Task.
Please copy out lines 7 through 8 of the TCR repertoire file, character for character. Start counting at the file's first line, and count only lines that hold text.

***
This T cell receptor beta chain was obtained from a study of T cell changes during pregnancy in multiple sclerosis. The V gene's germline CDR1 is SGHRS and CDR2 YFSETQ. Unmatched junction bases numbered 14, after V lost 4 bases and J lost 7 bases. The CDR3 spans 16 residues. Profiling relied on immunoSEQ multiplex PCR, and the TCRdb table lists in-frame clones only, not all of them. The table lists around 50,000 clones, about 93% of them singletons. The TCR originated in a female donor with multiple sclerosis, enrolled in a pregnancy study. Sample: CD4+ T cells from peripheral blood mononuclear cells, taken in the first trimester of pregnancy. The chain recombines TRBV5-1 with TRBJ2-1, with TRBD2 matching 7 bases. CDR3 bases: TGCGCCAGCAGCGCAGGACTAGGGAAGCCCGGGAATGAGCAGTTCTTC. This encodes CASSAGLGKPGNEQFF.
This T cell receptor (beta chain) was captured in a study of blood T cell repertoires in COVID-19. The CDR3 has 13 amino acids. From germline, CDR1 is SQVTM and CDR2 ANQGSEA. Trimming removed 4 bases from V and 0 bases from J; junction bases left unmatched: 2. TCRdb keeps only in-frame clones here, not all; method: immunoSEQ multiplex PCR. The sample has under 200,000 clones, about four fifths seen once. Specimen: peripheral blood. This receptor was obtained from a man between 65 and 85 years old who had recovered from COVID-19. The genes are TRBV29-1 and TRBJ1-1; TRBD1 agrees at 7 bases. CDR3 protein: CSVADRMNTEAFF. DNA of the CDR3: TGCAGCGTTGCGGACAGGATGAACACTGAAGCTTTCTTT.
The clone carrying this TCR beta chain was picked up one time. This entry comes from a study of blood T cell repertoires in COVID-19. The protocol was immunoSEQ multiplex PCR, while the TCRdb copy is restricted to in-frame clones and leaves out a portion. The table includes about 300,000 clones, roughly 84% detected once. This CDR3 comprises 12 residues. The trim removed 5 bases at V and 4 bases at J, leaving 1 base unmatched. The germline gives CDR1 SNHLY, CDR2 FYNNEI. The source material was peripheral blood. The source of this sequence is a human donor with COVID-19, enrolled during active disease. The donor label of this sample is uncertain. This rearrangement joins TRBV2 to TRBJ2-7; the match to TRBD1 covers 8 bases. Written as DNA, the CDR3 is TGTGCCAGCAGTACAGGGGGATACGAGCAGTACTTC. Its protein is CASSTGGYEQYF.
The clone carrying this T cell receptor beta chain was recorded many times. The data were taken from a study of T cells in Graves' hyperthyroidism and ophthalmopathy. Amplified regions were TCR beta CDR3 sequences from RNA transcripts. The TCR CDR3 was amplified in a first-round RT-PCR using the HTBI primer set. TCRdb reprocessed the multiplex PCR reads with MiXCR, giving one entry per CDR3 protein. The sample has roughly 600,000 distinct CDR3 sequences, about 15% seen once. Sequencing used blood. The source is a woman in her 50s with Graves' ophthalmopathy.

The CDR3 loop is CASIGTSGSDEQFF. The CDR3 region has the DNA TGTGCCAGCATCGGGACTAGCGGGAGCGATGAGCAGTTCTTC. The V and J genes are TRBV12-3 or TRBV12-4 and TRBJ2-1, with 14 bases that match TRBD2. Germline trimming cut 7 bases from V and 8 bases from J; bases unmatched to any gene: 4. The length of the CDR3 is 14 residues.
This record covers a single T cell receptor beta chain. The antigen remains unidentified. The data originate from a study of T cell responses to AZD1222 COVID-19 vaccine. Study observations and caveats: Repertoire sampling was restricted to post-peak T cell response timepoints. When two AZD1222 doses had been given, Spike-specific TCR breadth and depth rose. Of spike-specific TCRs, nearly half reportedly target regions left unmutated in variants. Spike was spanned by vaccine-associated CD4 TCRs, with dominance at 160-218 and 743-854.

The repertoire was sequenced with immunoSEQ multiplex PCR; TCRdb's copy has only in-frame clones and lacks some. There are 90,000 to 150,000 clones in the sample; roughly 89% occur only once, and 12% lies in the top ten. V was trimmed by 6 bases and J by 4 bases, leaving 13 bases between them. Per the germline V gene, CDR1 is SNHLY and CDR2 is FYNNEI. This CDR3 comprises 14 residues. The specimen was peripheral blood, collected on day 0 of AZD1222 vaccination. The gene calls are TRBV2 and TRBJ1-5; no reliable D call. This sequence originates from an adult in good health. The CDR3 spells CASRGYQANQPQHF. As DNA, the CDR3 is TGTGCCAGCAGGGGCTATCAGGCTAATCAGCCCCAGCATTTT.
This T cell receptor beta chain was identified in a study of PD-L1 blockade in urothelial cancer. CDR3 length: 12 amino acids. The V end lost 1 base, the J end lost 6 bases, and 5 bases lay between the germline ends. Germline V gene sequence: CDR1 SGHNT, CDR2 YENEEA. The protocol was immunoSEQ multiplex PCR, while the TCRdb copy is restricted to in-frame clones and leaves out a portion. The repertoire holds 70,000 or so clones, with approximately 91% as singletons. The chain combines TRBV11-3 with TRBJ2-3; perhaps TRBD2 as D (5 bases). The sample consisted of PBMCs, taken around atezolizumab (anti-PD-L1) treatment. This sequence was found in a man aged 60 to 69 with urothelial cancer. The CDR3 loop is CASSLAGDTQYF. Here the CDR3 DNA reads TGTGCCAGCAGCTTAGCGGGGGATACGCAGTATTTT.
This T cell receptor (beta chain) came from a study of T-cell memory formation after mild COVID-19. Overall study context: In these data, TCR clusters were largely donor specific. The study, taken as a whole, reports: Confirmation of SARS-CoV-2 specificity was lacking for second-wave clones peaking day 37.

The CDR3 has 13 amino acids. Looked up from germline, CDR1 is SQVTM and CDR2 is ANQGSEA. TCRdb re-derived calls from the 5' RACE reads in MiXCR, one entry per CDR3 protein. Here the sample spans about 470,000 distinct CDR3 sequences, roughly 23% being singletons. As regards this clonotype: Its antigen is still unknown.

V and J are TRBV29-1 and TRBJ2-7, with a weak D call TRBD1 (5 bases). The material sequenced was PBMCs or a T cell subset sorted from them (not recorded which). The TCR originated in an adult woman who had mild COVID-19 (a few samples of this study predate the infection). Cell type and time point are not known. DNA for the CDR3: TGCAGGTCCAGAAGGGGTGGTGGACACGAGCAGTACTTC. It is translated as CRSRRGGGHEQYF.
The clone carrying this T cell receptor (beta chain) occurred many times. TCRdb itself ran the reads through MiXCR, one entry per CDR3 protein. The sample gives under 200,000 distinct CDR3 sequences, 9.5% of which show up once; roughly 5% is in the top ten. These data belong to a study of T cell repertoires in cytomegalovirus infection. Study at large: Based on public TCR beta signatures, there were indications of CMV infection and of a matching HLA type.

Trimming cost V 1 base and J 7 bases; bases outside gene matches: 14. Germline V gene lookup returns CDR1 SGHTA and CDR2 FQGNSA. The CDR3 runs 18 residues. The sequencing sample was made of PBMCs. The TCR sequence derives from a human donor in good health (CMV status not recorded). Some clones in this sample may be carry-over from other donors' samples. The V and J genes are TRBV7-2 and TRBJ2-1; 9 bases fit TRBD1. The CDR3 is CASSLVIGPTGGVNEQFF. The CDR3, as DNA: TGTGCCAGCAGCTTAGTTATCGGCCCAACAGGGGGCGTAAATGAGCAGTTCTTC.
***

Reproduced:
The repertoire was sequenced with immunoSEQ multiplex PCR; TCRdb's copy has only in-frame clones and lacks some. There are 90,000 to 150,000 clones in the sample; roughly 89% occur only once, and 12% lies in the top ten. V was trimmed by 6 bases and J by 4 bases, leaving 13 bases between them. Per the germline V gene, CDR1 is SNHLY and CDR2 is FYNNEI. This CDR3 comprises 14 residues. The specimen was peripheral blood, collected on day 0 of AZD1222 vaccination. The gene calls are TRBV2 and TRBJ1-5; no reliable D call. This sequence originates from an adult in good health. The CDR3 spells CASRGYQANQPQHF. As DNA, the CDR3 is TGTGCCAGCAGGGGCTATCAGGCTAATCAGCCCCAGCATTTT.
This T cell receptor beta chain was identified in a study of PD-L1 blockade in urothelial cancer. CDR3 length: 12 amino acids. The V end lost 1 base, the J end lost 6 bases, and 5 bases lay between the germline ends. Germline V gene sequence: CDR1 SGHNT, CDR2 YENEEA. The protocol was immunoSEQ multiplex PCR, while the TCRdb copy is restricted to in-frame clones and leaves out a portion. The repertoire holds 70,000 or so clones, with approximately 91% as singletons. The chain combines TRBV11-3 with TRBJ2-3; perhaps TRBD2 as D (5 bases). The sample consisted of PBMCs, taken around atezolizumab (anti-PD-L1) treatment. This sequence was found in a man aged 60 to 69 with urothelial cancer. The CDR3 loop is CASSLAGDTQYF. Here the CDR3 DNA reads TGTGCCAGCAGCTTAGCGGGGGATACGCAGTATTTT.